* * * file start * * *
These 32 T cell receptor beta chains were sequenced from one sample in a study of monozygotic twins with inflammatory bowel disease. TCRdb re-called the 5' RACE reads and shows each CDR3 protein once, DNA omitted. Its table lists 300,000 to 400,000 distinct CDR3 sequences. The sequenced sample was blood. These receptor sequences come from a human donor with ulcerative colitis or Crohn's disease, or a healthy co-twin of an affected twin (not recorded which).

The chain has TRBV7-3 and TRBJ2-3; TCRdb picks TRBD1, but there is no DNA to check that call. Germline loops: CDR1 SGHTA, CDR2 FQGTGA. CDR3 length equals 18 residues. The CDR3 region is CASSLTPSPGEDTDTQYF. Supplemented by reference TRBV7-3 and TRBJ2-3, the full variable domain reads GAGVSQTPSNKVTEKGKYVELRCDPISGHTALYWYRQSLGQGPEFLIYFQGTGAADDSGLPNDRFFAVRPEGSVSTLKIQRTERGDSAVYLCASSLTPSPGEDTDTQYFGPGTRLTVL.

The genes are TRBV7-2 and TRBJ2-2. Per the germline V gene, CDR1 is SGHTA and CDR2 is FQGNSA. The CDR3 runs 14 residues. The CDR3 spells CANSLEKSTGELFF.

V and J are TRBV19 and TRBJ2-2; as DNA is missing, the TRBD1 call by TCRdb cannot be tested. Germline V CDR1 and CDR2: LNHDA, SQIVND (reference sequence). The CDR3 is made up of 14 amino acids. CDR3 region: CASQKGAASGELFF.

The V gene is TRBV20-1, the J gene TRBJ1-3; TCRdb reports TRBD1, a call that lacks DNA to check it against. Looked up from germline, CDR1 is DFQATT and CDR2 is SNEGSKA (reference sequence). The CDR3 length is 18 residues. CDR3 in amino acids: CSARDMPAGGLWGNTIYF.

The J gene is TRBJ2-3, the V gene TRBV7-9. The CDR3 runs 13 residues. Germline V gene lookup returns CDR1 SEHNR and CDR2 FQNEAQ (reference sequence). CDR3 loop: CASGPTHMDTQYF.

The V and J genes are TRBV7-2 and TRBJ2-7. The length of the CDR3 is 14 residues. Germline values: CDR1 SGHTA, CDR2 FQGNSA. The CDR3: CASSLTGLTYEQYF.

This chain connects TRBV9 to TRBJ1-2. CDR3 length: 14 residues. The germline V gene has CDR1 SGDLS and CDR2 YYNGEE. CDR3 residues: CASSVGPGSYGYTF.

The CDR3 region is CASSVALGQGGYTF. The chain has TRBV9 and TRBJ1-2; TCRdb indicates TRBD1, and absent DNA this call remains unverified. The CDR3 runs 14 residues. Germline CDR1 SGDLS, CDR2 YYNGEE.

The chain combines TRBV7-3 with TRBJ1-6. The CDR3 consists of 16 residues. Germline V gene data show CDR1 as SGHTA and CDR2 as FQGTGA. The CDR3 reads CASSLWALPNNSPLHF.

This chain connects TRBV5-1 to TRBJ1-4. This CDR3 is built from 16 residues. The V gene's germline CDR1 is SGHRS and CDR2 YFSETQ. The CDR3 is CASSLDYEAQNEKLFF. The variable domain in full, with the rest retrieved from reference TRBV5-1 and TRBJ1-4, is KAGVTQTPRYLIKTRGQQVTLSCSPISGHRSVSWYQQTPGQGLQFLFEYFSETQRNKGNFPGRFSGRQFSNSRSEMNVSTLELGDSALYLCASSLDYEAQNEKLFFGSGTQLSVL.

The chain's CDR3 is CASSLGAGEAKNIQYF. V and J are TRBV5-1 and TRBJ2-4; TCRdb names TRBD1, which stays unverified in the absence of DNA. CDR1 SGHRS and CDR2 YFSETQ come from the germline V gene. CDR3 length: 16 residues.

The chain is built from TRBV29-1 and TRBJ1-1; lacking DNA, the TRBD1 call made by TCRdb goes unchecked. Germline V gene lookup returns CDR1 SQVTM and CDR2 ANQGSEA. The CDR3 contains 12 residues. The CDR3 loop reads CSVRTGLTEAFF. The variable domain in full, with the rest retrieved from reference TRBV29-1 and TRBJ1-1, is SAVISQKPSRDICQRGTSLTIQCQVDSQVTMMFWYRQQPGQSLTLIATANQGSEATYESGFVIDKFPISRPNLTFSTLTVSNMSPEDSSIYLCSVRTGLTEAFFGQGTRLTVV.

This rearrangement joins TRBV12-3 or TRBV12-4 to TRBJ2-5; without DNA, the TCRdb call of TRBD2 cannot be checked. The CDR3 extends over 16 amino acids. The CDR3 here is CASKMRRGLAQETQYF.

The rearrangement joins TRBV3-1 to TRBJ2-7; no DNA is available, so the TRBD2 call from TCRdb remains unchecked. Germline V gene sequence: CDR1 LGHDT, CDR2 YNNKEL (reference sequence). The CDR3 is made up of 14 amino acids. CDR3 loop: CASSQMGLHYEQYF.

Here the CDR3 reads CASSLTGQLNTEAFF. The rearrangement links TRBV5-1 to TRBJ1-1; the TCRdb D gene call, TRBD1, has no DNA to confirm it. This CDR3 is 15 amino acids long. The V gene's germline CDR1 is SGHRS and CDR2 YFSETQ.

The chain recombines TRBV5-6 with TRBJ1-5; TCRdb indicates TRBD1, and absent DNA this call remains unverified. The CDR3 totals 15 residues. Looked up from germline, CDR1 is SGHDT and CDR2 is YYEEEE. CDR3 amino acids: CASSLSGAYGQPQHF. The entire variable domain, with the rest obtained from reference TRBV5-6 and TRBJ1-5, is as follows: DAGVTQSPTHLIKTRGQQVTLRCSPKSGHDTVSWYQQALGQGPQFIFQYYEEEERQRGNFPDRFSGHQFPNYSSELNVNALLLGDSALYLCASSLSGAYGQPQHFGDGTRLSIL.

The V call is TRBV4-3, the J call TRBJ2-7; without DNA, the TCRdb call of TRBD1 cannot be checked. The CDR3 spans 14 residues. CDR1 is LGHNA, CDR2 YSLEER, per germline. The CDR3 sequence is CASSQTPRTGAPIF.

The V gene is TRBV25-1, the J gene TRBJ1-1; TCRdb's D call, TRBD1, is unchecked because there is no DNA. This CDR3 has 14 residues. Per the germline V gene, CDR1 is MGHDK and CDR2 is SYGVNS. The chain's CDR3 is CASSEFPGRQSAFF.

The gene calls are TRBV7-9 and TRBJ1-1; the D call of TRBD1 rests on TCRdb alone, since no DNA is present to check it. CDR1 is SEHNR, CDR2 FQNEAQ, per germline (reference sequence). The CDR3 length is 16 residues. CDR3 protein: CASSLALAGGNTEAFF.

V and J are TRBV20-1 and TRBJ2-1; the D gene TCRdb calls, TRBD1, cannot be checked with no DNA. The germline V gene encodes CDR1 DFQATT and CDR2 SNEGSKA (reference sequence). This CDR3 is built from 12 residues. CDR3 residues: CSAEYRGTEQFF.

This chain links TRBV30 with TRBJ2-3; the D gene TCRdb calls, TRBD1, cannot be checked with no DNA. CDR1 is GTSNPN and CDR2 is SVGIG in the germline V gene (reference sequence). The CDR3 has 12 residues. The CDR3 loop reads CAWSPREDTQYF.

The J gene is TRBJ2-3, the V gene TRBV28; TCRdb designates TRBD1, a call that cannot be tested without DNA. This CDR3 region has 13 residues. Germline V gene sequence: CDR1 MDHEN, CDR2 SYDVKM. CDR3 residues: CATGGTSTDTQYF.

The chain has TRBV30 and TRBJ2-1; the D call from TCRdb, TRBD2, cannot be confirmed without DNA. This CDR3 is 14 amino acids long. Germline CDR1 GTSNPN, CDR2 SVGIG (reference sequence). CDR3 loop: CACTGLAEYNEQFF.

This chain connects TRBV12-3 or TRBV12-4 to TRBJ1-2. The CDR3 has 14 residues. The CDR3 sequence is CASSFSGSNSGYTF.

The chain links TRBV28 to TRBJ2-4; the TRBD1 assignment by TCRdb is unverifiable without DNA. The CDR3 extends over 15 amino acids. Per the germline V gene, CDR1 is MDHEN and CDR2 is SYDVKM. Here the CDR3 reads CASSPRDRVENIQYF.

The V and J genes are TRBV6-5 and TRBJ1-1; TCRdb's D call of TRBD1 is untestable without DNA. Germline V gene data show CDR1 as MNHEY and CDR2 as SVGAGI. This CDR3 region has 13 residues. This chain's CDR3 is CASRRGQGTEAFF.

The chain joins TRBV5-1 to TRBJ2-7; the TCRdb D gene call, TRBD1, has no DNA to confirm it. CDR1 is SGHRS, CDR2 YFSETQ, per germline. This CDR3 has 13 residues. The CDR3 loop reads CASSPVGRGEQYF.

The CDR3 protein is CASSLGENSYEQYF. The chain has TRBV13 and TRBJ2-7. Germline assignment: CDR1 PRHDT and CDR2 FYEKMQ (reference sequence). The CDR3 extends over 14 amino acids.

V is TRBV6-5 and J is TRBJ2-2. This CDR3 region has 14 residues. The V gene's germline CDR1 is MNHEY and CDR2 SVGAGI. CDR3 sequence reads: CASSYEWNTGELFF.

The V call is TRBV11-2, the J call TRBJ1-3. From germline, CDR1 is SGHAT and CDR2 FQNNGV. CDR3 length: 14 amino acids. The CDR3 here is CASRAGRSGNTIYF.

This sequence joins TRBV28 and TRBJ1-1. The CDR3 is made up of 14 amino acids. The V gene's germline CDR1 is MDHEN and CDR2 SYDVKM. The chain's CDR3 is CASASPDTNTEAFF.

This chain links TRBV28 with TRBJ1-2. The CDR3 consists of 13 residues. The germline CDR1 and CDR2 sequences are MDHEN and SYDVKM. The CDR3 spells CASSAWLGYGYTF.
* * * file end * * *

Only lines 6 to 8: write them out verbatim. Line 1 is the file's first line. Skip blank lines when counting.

The J gene is TRBJ2-3, the V gene TRBV7-9. The CDR3 runs 13 residues. Germline V gene lookup returns CDR1 SEHNR and CDR2 FQNEAQ (reference sequence). CDR3 loop: CASGPTHMDTQYF.

The V and J genes are TRBV7-2 and TRBJ2-7. The length of the CDR3 is 14 residues. Germline values: CDR1 SGHTA, CDR2 FQGNSA. The CDR3: CASSLTGLTYEQYF.

This chain connects TRBV9 to TRBJ1-2. CDR3 length: 14 residues. The germline V gene has CDR1 SGDLS and CDR2 YYNGEE. CDR3 residues: CASSVGPGSYGYTF.